In a book it is written that,

In regression work we typically assume that the observational errors are pairwise uncorrelated. But in most time series data , the successive residuals have tendency to correlated with themselves.If we find autocorrelated errors, we need to modify the regression procedure to remove the effect of autocorrelated errors. Typically this is done by an appropriate transformation of the variables used in the regression estimation procedure.

Consider a multiple regression model with autocorrelated errors $$Y_t=\beta_0+\beta_1X_{1t}+\beta_2X_{2t}\ldots+\beta_pX_{pt}+\epsilon_t\ldots(1)$$

and the same regression model at time ${t-1}$ is $$Y_{t-1}=\beta_0+\beta_1X_{1,{t-1}}+\beta_2X_{2,{t-1}}\ldots+\beta_pX_{p,{t-1}}+\epsilon_{t-1}\ldots(2)$$

Multiplying both sides of this equation by correlation coefficient $\rho$,the correlation between adjacent errors gives $$\rho Y_{t-1}=\rho \beta_0+\rho \beta_1X_{1,{t-1}}+\rho \beta_2X_{2,{t-1}}\ldots+\rho \beta_pX_{p,{t-1}}+\rho \epsilon_{t-1}$$

Then we subtract this equation from the first equation to obtain $Y_t-\rho Y_{t-1}=\beta_0(1-\rho)+\beta_1(X_{1t}-\rho X_{1,{t-1}})+\beta_2(X_{2t}-\rho X_{2,{t-1}})\ldots+\beta_p(X_{pt}-\rho X_{p,{t-1}})+u_t\ldots(3)$

where $u_t=\epsilon_t-\rho \epsilon_{t-1}$ has uniform variance and is not autocorrelated.

$\bullet$ My first question is : Why do they multiply $\rho $ in model $(2)$? Why not in model $(1)$?

$\bullet$ My second question is :Are the data of independent variable $X$ in model$(1)$ same as the data of independent variable $X$ in model $(2)$ ? If this data depends on time, then they seem to be not equal data. If so then my parameters $\beta_0,\beta_1,\ldots\beta_p$ are not same for the model $(1)$ and $(2)$. Then how can i write model $(3)$? More specifically, how can i take $\beta_0,\beta_1,\ldots\beta_p$ as common factor ?

$\bullet$ My last question is : how does $u_t=\epsilon_t-\rho \epsilon_{t-1}$ have uniform variance and why is not autocorrelated?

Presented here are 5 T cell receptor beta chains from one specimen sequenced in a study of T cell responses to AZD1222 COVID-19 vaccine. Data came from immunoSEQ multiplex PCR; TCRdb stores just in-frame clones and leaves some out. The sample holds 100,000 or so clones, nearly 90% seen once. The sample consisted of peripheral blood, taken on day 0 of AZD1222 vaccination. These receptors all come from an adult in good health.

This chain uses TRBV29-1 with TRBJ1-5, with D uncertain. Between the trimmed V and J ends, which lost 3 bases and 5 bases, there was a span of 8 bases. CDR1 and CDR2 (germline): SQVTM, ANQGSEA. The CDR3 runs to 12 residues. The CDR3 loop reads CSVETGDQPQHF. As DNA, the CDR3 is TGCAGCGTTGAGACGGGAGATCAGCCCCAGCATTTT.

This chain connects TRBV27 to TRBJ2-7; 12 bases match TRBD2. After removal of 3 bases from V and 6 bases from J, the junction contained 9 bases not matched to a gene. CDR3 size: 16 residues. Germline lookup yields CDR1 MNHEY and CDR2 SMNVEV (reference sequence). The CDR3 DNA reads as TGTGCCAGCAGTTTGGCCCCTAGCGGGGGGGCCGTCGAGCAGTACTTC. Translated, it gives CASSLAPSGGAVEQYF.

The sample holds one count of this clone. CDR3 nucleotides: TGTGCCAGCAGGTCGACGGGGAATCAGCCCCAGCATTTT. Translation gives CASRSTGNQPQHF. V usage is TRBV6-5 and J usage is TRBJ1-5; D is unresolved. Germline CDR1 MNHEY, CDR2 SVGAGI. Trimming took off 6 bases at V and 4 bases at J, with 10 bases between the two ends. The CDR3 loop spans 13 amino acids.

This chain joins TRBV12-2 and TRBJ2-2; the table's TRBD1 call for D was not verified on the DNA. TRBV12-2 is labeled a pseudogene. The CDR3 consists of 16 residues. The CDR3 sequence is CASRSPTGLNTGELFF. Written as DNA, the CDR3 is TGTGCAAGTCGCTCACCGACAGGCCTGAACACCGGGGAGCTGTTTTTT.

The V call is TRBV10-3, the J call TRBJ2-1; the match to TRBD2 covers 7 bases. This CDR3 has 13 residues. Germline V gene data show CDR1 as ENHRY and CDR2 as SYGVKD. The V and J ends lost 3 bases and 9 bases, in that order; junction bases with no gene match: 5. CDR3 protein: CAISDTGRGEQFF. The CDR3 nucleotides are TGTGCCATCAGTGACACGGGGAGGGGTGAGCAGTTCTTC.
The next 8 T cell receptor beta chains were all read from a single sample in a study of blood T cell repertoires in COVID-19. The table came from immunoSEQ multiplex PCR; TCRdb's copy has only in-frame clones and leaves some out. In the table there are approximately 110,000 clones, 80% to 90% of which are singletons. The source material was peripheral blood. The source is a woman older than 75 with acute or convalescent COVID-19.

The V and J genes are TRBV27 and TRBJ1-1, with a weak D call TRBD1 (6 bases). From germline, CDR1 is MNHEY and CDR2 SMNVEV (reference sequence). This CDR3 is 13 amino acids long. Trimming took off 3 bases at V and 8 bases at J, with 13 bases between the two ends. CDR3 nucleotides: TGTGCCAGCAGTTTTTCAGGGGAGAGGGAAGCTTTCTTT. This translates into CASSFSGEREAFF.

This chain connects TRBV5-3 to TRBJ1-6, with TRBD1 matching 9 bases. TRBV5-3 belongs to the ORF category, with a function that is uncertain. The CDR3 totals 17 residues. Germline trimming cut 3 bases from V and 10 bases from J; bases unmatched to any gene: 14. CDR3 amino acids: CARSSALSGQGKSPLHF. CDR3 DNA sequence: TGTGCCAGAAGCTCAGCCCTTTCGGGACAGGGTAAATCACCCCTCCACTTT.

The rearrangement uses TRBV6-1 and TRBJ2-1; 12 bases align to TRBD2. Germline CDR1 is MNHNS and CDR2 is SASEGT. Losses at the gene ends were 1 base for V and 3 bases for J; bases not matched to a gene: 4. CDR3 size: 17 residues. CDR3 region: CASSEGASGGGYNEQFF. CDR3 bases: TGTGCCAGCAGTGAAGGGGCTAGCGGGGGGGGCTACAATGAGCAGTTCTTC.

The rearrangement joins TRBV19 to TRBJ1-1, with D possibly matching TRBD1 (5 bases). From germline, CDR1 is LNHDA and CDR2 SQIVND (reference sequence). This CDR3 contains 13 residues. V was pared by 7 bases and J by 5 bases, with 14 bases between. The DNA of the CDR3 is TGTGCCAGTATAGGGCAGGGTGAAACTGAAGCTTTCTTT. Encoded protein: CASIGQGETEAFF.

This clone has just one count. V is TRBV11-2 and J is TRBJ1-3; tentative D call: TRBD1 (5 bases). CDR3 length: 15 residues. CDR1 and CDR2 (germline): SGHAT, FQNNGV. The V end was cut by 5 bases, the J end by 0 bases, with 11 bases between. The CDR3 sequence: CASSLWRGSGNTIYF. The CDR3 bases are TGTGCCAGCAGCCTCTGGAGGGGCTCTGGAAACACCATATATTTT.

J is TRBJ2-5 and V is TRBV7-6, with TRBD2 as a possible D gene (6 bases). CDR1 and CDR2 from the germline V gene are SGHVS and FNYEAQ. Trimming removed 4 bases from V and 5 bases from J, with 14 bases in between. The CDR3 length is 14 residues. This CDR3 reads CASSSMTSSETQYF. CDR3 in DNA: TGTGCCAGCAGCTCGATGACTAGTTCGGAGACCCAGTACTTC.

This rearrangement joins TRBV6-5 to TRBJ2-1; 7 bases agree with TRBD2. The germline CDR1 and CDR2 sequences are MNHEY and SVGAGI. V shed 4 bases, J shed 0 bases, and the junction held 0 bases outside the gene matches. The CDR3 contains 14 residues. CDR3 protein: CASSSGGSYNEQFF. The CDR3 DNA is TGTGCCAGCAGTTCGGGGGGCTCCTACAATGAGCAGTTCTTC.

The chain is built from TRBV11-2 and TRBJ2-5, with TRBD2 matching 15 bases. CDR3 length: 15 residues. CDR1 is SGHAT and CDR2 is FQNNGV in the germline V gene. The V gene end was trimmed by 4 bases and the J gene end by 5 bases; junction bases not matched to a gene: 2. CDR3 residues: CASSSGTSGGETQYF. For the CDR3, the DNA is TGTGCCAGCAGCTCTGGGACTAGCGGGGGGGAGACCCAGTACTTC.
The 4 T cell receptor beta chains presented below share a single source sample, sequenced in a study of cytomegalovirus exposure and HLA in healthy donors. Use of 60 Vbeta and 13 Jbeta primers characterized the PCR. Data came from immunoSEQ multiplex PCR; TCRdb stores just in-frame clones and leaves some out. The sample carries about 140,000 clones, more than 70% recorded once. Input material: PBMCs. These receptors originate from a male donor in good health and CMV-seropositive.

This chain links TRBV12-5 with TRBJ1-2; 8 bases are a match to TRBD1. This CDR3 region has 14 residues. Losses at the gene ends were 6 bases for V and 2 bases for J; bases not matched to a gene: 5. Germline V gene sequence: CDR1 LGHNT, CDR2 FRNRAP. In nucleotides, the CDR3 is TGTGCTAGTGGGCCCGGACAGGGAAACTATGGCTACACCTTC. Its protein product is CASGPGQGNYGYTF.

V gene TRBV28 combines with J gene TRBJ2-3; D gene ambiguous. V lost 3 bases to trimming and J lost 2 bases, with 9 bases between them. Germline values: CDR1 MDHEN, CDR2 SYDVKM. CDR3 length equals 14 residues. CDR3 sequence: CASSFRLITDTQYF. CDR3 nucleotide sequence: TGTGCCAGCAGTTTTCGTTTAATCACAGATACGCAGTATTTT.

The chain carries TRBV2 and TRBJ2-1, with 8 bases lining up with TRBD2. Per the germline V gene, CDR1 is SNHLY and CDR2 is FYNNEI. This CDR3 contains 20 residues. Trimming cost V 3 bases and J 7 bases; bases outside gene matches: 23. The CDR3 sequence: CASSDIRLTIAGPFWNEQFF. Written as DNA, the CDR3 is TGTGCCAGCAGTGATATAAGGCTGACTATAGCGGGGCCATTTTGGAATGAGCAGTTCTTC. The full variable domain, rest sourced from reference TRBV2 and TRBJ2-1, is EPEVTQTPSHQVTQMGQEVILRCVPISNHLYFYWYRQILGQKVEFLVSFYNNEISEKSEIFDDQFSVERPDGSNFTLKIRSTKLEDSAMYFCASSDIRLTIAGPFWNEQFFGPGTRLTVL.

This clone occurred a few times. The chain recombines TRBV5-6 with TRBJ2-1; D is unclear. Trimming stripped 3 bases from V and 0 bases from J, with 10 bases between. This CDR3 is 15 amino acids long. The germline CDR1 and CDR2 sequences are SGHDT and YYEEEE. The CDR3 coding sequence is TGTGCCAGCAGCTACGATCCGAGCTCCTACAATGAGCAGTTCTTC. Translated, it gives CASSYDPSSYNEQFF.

1 Answer 1



1) This is done so that you will get representation in eq. (3).

2) Beta-parameters are time invariant and only values of X variables will be different since they are at different lags. Then you can arrange eq. (1) and (2) in form of (3).

3) Usually $\epsilon_{t}=\rho \epsilon_{t-1}+u_{t}$ where $u_{t}\sim iid(0,\sigma_u)$ which means that $u_{t}$ is not autocorrelated and has uniform variance.

Transformation in eq. (3) is known as Cochrane-Orcutt transformation and with handling of initial values it is known as Prais-Winsten transformation.

  • 1
    $\begingroup$ (2)If The first and second model were based on sample,say,$\hat Y_t=\hat\beta_0+\hat\beta_1X_{1t}+\hat\beta_2X_{2t}\ldots+\hat\beta_pX_{pt}+e_t \ldots(1)$, then estimated beta parameters depends on $X$'s. So if the case is of sample i can't take those estimated beta parameters as common factors.Isn't it? $\endgroup$
    – user 31466
    Commented Jul 25, 2014 at 12:37
  • $\begingroup$ @Leaf your model is theoretical one, we assume that our model correctly represents reality. This means that algebraic manipulation which produces eq. (3) is valid one if residual autocorrelation process is AR(1) as I put in my answer. Now if you want to really use this result in empirical work you must be able to somehow estimate rho parameters value and use it in GLS estimation which produces autocorrelation free model. $\endgroup$
    – Analyst
    Commented Jul 25, 2014 at 13:18

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